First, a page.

Review and Recap of Judy: Beyond the Rainbow

This is yet another documentary that I repeatedly watched and re-watched on YouTube. The A&E (from the days before they aired Duck Dynasty and before they completely abandoned their original purpose, but I digress) documentary from 1997, as a part of their Biography series, tells the story of the incomparable singer and actress, Judy Garland. The documentary is told through narration, archive photos and footage, and interviews from numerous people who knew Garland.

Judy: Beyond the Rainbow focuses Garland’s life from shortly before her birth, to her death.

It begins with Garland’s upbringing in Grand Rapids, Minnesota, and focuses on her beginnings of stardom.  Her family moved to California when she was four, and she began performing publicly with her two older sisters.

Garland eventually auditioned with MGM at the age of 12, and she captivated the studio with her singing voice, which was much, much, much, much more mature than would be expected for a girl her age.

MGM struggled to figure out what to do with Garland because she was too old to be a child star, but too young to be an adult performer.  At a height of four feet and eleven-and-a-half inches, she was did not have the look of other tall, slender actresses at MGM, such as Lana Turner.  She was a “girl next door.”

Eventually, Garland was cast in her signature role, Dorothy in The Wizard of Oz.  This film included her signature song “Over the Rainbow” which she would sing for the rest of her life.

Throughour the 1940s Garland became a big star; she also got married to Vincente Minnelli, and had her first child, Liza Minnelli, but there were lots of problems in her professional life.  Her dependency on drugs made it more and more difficult to keep up with the demands that MGM made of her.  She was fired from three films, and left MGM.

Despite this, she found renewed success on stage including, most notably on the Palace on Broadway.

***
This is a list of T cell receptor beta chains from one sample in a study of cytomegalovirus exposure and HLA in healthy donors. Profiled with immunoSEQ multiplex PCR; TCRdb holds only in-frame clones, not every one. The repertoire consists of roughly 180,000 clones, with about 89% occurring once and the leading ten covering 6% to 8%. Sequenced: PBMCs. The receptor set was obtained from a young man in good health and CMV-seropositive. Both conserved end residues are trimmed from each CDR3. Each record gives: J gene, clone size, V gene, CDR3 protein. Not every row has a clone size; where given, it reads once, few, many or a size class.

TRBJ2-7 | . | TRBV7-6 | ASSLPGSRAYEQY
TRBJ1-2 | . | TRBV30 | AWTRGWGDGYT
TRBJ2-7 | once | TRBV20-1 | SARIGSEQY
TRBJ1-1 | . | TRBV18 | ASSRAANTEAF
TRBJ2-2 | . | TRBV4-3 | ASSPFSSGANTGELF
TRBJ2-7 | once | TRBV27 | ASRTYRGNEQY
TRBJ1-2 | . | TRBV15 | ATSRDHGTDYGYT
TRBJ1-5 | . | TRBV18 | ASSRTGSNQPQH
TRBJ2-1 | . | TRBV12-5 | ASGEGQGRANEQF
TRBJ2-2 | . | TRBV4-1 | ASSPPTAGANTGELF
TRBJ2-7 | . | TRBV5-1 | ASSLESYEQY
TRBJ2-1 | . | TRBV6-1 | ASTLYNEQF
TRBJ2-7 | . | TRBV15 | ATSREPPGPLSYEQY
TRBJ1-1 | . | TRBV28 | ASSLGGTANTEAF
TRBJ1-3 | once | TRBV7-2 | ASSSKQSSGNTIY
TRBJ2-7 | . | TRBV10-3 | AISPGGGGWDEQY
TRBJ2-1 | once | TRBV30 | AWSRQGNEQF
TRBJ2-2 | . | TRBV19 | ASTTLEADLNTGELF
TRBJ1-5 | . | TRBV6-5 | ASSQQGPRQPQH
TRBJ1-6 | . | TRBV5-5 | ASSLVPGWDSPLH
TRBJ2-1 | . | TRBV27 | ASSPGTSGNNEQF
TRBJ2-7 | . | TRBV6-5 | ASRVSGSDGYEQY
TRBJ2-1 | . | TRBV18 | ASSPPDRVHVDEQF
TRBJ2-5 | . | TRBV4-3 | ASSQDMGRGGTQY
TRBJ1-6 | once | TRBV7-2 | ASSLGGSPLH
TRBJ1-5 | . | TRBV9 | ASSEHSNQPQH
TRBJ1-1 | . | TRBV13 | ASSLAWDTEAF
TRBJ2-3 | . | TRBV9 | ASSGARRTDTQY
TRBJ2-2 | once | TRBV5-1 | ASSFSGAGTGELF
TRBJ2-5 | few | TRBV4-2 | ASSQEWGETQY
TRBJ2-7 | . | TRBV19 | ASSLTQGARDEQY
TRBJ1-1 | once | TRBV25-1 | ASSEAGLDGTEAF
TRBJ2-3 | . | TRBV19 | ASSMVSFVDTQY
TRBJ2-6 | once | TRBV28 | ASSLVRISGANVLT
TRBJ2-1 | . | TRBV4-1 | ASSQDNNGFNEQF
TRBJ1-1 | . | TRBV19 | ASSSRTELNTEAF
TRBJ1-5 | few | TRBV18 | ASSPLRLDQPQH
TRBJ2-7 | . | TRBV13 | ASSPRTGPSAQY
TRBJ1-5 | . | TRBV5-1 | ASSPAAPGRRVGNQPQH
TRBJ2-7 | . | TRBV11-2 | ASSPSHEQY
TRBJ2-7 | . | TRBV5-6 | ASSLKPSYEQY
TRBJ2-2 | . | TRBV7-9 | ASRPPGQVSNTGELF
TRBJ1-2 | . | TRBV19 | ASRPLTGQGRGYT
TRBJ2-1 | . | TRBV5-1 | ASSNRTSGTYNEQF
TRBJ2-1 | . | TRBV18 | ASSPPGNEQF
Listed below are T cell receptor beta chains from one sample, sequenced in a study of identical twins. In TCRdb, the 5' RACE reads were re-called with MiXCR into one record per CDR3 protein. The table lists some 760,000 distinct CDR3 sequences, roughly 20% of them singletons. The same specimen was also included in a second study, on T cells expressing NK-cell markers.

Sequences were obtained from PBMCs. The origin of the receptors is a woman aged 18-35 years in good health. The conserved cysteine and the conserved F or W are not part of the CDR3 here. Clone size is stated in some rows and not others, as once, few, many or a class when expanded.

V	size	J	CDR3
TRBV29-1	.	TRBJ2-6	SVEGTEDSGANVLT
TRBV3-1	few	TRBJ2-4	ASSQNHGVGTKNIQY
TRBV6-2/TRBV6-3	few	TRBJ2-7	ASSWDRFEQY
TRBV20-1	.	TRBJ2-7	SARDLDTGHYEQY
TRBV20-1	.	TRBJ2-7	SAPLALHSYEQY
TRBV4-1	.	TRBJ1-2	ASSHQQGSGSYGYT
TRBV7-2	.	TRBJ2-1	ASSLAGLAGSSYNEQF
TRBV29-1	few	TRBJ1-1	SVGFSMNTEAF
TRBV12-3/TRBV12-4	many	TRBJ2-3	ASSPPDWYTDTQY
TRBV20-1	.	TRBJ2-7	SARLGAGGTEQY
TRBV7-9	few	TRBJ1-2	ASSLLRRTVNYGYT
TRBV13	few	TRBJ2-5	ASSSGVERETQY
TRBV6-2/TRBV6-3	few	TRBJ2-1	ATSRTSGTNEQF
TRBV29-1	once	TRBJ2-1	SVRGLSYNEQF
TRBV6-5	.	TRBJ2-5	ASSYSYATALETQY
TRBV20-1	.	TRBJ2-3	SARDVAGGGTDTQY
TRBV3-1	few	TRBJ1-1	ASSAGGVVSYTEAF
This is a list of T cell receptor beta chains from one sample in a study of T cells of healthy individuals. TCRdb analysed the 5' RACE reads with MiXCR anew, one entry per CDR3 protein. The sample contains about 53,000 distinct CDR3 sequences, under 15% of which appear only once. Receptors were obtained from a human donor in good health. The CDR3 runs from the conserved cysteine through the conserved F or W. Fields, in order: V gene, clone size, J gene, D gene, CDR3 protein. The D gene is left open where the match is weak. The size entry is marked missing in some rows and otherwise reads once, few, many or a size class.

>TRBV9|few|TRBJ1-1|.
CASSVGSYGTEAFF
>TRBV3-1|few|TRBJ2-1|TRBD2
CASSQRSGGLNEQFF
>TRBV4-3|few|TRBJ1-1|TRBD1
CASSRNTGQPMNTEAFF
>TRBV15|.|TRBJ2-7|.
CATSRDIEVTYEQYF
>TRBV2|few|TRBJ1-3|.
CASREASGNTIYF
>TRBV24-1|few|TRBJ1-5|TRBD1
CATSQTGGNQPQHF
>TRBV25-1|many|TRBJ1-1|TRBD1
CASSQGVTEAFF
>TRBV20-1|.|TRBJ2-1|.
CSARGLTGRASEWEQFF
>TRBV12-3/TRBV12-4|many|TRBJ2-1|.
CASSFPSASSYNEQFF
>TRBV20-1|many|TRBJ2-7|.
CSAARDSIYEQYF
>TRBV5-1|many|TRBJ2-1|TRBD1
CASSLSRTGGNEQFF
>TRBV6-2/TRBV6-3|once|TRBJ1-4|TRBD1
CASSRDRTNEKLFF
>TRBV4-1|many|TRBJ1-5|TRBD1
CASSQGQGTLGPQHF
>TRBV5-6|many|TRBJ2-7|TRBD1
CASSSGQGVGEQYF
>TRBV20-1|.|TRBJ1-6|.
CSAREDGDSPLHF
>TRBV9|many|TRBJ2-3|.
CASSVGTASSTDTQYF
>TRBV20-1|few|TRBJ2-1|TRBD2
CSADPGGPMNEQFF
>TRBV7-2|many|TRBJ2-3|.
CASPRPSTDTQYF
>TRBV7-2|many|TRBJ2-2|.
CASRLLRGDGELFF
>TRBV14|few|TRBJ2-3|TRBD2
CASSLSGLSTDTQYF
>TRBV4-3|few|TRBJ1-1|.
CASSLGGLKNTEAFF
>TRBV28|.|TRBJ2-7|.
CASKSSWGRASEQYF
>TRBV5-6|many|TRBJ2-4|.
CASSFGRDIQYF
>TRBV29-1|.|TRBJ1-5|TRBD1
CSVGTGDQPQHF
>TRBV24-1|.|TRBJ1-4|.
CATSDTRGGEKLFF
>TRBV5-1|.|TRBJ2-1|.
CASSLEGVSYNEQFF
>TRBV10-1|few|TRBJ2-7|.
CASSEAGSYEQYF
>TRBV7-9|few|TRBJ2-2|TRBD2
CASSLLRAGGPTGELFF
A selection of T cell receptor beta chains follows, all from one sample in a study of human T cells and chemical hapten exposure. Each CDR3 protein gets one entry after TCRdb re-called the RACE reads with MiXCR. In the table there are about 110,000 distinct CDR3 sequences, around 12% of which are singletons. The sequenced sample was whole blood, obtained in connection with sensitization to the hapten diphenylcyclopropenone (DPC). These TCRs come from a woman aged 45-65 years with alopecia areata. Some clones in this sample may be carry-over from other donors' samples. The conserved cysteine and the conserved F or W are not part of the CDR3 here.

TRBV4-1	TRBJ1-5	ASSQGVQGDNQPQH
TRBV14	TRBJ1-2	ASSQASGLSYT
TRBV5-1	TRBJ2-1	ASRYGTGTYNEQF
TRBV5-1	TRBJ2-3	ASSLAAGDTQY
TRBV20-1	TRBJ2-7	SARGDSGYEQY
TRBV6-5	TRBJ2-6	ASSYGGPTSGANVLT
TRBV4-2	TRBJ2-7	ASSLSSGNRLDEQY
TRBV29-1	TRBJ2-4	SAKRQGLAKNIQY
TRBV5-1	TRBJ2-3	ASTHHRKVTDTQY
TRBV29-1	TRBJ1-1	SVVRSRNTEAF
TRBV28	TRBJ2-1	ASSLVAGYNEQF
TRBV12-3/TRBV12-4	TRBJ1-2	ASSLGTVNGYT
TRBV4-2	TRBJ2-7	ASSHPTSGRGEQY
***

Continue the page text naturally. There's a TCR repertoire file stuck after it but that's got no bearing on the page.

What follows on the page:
Garland married again to Sid Luft, who, as her manager, was a big part in her success singing on stage.  They later had two children, Lorna and Joey Luft

Garland and Luft tried to make a comeback with the film A Star Is Born for Warner Bros., but the production was troubled.  Despite this, the film was very good and premiered to universally positive reviews.  Then Warner Bros. decided to cut about 30 minutes from the film, which caused outrage.  The film failed to make a profit, but Garland was nominated for the Academy Award for Best Actress.  She was expected to win.  Since she had recently given birth, a camera crew was set up in her room to broadcast her acceptance speech.  However, Grace Kelly won for her role in The Country Girl.  The crew immediately packed up their equipment and left, without saying another word.

Through the rest of the 1950s, Garland performed on stage and on TV.  In the early 1960s she had her own show on CBS, The Judy Garland Show, but it lasted for only one season.

In 1969, Garland married her fifth husband, Mickey Deans in London, and they lived in the Chelsea neighborhood.  On June 22, 1969, Deans found Garland dead on the bathroom floor.  This ended the life of an incomparable singer, actress, and entertainer.